AIKEN, S.C. – Sewer rates in Aiken are rising for the second time in as many years. The Aiken City Council passed an ordinance Monday to increase the rate by 7-percent. The sewer rate rise was passed down from the Aiken County Public Service Authority and some on the Council are calling it “an uncomfortable arrangement” that the Authority can raise the rate at any time and there’s nothing the city can do about it.
The Horse Creek Water Treatment Plant used by Aiken is 40 years old and the Public Service Authority says it needs severe upgrading. In a letter to the city, the authority said it will raise the sewer rate by seven percent due to old equipment and aging facilities.
Mayor Rick Osbon says, “They’re having to do some substantial work to obviously maintain it and to bring it up to standards. So that’s why the cost is going up and they’re having to hand it down to their customers, which is us in municipalities.” The city was able to cover the bill in the past when sewer rates increased, but no longer. “Last year we had an increase in our charge on our sewer rates that was 2 percent that we did not pass on. This year it’s an 8 percent on top of that and it’s just more than we can absorb,” says Osbon.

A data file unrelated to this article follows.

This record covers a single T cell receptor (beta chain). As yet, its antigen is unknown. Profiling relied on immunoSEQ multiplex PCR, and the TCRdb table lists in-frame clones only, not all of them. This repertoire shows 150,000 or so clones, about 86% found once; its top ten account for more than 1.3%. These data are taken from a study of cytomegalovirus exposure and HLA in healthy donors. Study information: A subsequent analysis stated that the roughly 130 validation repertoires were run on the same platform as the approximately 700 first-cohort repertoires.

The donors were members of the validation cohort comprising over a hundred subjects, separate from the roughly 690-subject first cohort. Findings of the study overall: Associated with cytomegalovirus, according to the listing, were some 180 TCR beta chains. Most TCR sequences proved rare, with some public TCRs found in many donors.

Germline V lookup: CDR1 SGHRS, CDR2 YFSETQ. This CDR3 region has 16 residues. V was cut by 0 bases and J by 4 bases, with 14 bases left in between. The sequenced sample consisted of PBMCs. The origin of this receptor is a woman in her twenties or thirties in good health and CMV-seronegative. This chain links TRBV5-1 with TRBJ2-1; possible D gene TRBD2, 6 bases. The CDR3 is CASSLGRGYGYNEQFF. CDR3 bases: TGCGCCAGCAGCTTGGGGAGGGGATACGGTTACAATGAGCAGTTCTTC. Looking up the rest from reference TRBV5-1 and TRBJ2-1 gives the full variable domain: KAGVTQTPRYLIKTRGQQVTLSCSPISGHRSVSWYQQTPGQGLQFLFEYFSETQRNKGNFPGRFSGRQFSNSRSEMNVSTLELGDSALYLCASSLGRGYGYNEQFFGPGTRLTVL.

With plans in the works to provide 50 million dollars’ worth of renovations to the Horse Creek facility, the council is afraid there will only be more rate increases in the near future. Councilman Philip Merry says, “It is uncomfortable just to be handed that bill and have to pay it without really knowing all the factors that went into it and what to anticipate as far as future increases in those costs as well.”
The new rate for treatment will be 1.35 per 1000 gallons of sewage. A rate that some argue is still a bargain. Councilwoman Lessie Price says, “If you look at the water and sewer rates of those facilities. We are lower, much lower than even some of the small neighboring towns right here in our area.”
But others argue every increase levied on Aiken residents will have a profound effect. “We do have people that are on a fixed income in this town or those folks that really can’t afford to keep getting nickle’d and dimed every time they get a bill in the mail,” says Councilman Merry.